It needs to be said in the House—I shall certainly ensure that it is mentioned to my constituents in Lancashire—that it would be a mistake to adopt the Liberal Democrat policy of abolishing the Department of Trade and Industry and spending the money elsewhere. At a time when the economy is doing well it may seem unimportant, but it would undermine the long-term security of employment in areas such as mine. I am sure that my constituents will think very seriously before risking their livelihoods by voting Lib Dem in the general election.

Finally, I want to talk about one of the key horticultural areas of the United Kingdom. The area around the villages of Banks, Hesketh Bank and Tarleton in my constituency has for many generations been the heart of the Lancashire horticultural industry. Hundreds of acres are under glass and there are also acres and acres of top-class field vegetables grown there. Traditionally, they have been good working agricultural villages based on smallholdings run by families. The products are delivered to Preston wholesale market and then distributed more widely.

Over the past 30 years, the character of those villages has completely changed. New properties have been built by people who do not work in the area for people who do not work in the area, but commute out of it. Also, supermarkets have changed the way in which they procure produce and now prefer a limited number of producers. That has brought about consolidation in the industry, with the result that the number of people
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employed in it has changed. Instead of a handful of family members, there are now some cases of firms with more than 300 people working in them.

The seasonal nature of the business has traditionally allowed school pupils to support it during the summer, accompanied by some overseas seasonal workers when   things get particularly difficult. The season in Lancashire runs from February to November on the basis of full employment and virtually all the demand for seasonal labour comes from overseas. The supermarkets now demand that production goes on for 12 months of the year, and that what is grown is put in nice little plastic bags. As a result, all the farms have to have packaging houses, and they import produce from overseas to ensure continuity of production.

Hundreds of people in my area now work on farms all   year round. It is an area of full employment, where fairly expensive detached properties are increasingly common. People who want to work in the industries to which I have referred can no longer afford to live in the area and that means that the vast majority of workers come from overseas. Traditionally, such workers have been housed in caravans in the green belt, even though that is against planning policy. Recently, one grower wanted to convert a large building in Gravel lane in Banks to house about 40 young Polish workers. Those workers had no record of antisocial or inappropriate behaviour, but the community is a small one, with only 40 or 50 properties. To put 40 workers with no connection with the area in a single building does not seem ideal.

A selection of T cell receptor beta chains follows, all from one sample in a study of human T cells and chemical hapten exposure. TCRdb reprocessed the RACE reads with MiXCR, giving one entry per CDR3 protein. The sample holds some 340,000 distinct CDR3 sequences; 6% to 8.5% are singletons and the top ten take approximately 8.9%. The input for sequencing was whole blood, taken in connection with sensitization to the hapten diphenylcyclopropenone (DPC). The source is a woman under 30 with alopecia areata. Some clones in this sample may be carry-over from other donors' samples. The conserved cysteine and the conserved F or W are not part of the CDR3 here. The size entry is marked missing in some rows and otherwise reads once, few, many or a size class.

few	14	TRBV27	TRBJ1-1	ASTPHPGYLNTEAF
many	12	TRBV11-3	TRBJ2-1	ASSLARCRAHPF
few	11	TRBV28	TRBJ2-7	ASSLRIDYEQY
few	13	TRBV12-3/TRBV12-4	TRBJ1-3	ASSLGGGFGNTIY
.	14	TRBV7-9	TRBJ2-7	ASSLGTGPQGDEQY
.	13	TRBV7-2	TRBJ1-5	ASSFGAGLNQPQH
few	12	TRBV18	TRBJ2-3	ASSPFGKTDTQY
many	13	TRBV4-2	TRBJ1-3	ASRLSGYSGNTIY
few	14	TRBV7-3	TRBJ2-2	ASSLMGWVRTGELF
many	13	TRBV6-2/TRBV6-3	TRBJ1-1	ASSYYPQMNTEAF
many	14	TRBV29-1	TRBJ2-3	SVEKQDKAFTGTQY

I hope that the Government will ensure that planning policy achieves a proper balance in respect of residential property needed to meet the needs of local businesses and their local or overseas workers. At present, there is almost no affordable or rented property in any of the villages that I have mentioned. Employers have to go to places such as Skelmersdale, Preston and Leyland to   recruit UK workers and then bus them to my area. Otherwise, they have to rely on workers from Poland, South Africa, Namibia and other parts of the world.

I want to place on the record my concern about how planning policy is developing in the villages. The planning authority recently produced new guidelines for housing migrant workers. That is an improvement, as the aim is to concentrate housing developments in permanent buildings on the farms. At present, workers are housed in caravans scattered around the fields, or in properties purchased or built a long way away from the farms. That is a problem.

We must get right the balance between development for residential purposes and what needs to be put in place for businesses. These are agricultural businesses, and in my part of Lancashire the idea that farms involve only a handful of people who work across a large area is no longer tenable. There are probably 1,000 people who work on farms in the villages to which I have referred, yet the total population is only about 10,000. Most of those workers are wage earners rather than owner-managers. That may be unusual, but it raises specific planning problems that I should like the Government to address.
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3.37 pm